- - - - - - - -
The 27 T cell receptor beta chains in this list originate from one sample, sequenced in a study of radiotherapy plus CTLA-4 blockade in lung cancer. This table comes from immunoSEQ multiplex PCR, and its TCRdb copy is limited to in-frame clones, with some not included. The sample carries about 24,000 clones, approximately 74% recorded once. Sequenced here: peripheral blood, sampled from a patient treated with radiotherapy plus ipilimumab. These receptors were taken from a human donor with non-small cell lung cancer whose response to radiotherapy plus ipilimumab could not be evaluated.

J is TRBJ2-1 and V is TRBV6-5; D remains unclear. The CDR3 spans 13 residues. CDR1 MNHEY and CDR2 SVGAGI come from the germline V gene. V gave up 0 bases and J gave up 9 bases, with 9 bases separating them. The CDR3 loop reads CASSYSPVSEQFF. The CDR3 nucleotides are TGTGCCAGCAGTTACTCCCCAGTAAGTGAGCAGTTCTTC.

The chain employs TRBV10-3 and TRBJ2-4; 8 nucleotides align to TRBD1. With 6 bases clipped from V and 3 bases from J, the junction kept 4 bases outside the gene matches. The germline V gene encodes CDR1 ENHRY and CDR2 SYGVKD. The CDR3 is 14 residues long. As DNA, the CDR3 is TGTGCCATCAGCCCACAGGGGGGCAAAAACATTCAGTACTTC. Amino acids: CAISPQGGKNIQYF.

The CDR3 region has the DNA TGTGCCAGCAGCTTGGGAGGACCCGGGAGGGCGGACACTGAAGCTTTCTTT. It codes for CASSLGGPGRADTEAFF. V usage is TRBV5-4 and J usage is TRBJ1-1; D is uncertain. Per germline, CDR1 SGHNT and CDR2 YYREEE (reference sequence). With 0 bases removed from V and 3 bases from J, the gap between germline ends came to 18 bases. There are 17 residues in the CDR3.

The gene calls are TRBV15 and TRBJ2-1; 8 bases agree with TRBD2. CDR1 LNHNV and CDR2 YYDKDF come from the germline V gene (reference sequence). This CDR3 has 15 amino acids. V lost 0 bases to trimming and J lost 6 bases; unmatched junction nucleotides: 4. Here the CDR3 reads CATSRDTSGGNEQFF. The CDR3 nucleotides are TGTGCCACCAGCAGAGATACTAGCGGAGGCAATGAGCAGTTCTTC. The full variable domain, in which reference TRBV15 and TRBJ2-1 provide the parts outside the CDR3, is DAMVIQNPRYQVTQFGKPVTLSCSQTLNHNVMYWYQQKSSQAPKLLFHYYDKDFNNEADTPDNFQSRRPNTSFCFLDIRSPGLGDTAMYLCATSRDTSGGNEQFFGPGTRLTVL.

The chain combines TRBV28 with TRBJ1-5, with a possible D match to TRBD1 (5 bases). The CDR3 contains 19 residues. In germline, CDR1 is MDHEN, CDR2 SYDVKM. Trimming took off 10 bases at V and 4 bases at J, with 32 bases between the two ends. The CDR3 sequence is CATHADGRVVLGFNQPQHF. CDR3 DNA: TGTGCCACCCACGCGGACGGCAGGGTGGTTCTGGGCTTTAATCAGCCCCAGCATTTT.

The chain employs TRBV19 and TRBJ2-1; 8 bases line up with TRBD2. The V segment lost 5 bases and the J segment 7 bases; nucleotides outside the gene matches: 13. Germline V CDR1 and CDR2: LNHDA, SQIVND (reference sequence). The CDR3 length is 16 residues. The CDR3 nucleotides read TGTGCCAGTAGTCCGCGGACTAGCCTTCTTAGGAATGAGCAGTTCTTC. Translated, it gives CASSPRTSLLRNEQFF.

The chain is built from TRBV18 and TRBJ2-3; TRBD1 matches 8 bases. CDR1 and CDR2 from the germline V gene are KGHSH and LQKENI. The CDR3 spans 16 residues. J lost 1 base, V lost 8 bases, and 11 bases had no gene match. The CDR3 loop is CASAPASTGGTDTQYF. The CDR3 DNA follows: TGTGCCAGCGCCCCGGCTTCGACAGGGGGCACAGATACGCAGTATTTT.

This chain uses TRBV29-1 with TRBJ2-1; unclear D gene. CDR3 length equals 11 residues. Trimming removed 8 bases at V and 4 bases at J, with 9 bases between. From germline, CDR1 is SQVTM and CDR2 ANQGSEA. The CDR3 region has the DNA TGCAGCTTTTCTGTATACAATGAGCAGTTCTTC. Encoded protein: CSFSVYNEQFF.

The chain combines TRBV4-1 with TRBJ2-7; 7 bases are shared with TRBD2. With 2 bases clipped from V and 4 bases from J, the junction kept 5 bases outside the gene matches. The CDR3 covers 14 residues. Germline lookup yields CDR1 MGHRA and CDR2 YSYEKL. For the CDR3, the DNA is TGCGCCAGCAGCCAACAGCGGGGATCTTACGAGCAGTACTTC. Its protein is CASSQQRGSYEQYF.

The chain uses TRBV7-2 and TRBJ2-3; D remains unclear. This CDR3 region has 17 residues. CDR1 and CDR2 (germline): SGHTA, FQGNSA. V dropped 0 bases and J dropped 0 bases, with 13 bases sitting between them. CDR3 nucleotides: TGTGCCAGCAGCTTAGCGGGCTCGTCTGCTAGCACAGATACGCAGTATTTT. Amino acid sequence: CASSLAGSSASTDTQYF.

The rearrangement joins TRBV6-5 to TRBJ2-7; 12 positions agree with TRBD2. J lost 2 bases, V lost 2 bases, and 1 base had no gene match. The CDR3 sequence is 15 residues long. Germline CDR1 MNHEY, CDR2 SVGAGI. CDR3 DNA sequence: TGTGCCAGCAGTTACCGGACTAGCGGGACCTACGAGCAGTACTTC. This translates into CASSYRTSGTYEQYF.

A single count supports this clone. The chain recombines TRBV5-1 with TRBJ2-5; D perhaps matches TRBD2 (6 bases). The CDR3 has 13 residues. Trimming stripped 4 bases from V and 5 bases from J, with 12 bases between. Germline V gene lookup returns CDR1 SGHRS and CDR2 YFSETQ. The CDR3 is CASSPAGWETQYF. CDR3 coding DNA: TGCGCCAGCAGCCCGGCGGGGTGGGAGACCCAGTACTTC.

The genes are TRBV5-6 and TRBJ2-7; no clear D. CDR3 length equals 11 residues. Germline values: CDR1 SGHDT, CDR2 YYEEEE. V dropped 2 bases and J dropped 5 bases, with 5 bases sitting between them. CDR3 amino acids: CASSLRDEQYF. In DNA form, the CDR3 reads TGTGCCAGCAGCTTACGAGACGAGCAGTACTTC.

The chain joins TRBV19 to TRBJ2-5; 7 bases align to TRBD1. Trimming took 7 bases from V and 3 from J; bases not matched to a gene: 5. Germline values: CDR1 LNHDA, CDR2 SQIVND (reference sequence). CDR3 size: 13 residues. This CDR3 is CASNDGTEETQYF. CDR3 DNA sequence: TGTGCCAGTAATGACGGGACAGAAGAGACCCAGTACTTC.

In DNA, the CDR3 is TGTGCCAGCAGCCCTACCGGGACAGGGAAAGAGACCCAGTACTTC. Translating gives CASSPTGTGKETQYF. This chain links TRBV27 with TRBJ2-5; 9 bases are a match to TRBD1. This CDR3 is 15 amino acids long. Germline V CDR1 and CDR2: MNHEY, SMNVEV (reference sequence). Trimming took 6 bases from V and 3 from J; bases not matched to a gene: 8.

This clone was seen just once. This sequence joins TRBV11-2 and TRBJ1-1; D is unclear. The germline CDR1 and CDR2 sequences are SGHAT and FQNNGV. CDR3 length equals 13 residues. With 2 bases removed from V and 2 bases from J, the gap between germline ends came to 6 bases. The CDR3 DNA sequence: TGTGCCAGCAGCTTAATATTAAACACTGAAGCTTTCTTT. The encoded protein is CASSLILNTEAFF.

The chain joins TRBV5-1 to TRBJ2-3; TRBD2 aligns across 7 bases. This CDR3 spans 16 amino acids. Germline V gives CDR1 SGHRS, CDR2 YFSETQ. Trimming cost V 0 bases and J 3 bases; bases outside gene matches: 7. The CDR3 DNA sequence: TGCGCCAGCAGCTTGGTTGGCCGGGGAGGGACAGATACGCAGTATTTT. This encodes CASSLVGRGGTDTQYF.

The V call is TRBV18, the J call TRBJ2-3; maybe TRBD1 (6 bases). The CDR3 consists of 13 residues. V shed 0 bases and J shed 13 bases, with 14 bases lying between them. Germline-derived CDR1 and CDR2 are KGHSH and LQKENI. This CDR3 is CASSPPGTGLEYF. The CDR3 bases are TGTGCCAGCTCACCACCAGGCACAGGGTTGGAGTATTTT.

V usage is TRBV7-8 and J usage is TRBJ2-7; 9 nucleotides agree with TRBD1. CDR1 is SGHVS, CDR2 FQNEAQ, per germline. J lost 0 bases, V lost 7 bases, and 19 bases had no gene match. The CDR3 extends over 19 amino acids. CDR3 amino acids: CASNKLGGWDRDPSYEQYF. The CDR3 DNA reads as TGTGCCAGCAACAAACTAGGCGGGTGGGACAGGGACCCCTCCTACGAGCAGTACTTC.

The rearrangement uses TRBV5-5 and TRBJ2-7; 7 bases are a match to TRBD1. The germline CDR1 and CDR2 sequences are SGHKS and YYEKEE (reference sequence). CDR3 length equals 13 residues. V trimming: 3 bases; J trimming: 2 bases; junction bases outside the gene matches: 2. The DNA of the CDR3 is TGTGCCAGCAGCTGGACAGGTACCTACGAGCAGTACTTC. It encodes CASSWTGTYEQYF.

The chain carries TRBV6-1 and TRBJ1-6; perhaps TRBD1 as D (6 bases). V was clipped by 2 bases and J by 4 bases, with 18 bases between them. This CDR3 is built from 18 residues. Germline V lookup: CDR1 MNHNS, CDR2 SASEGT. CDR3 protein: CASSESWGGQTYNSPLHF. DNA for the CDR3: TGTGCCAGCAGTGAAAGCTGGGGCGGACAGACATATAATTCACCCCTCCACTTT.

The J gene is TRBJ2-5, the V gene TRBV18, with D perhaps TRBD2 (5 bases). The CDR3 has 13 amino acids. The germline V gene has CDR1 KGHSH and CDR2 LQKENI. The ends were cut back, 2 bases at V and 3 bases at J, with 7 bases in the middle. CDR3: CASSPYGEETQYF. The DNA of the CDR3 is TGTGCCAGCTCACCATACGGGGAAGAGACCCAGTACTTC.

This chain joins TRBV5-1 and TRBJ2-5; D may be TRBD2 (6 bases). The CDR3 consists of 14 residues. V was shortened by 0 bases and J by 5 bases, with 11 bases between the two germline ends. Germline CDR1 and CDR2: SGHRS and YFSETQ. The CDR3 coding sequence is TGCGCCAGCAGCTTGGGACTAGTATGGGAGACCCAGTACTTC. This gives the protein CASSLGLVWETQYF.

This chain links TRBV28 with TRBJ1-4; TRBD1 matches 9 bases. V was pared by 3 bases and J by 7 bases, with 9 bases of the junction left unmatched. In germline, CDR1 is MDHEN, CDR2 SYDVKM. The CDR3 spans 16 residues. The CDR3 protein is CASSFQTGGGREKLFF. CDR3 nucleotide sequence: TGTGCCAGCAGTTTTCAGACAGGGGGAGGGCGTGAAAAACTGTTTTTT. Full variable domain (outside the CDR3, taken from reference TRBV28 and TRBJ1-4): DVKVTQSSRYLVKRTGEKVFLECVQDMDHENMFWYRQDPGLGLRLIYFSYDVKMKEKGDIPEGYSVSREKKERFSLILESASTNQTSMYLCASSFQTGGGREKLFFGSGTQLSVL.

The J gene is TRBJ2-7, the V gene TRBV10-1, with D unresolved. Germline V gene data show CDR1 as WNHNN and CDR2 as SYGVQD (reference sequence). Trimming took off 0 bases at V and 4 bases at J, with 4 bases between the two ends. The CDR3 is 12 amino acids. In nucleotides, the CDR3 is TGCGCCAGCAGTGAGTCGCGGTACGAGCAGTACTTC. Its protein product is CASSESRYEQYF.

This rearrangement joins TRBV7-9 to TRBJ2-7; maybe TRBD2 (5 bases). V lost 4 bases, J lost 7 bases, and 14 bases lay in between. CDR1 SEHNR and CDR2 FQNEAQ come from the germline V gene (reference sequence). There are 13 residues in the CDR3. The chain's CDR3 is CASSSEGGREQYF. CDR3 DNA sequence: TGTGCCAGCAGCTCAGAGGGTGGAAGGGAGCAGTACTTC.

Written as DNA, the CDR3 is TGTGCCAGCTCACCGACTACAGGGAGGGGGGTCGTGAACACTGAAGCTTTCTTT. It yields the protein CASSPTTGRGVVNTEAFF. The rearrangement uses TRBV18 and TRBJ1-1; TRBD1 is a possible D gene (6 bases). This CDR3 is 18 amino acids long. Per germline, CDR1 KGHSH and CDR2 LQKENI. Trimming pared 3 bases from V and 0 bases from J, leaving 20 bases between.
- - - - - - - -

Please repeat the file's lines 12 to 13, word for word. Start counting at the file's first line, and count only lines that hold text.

The rearrangement joins TRBV6-5 to TRBJ2-7; 12 positions agree with TRBD2. J lost 2 bases, V lost 2 bases, and 1 base had no gene match. The CDR3 sequence is 15 residues long. Germline CDR1 MNHEY, CDR2 SVGAGI. CDR3 DNA sequence: TGTGCCAGCAGTTACCGGACTAGCGGGACCTACGAGCAGTACTTC. This translates into CASSYRTSGTYEQYF.

A single count supports this clone. The chain recombines TRBV5-1 with TRBJ2-5; D perhaps matches TRBD2 (6 bases). The CDR3 has 13 residues. Trimming stripped 4 bases from V and 5 bases from J, with 12 bases between. Germline V gene lookup returns CDR1 SGHRS and CDR2 YFSETQ. The CDR3 is CASSPAGWETQYF. CDR3 coding DNA: TGCGCCAGCAGCCCGGCGGGGTGGGAGACCCAGTACTTC.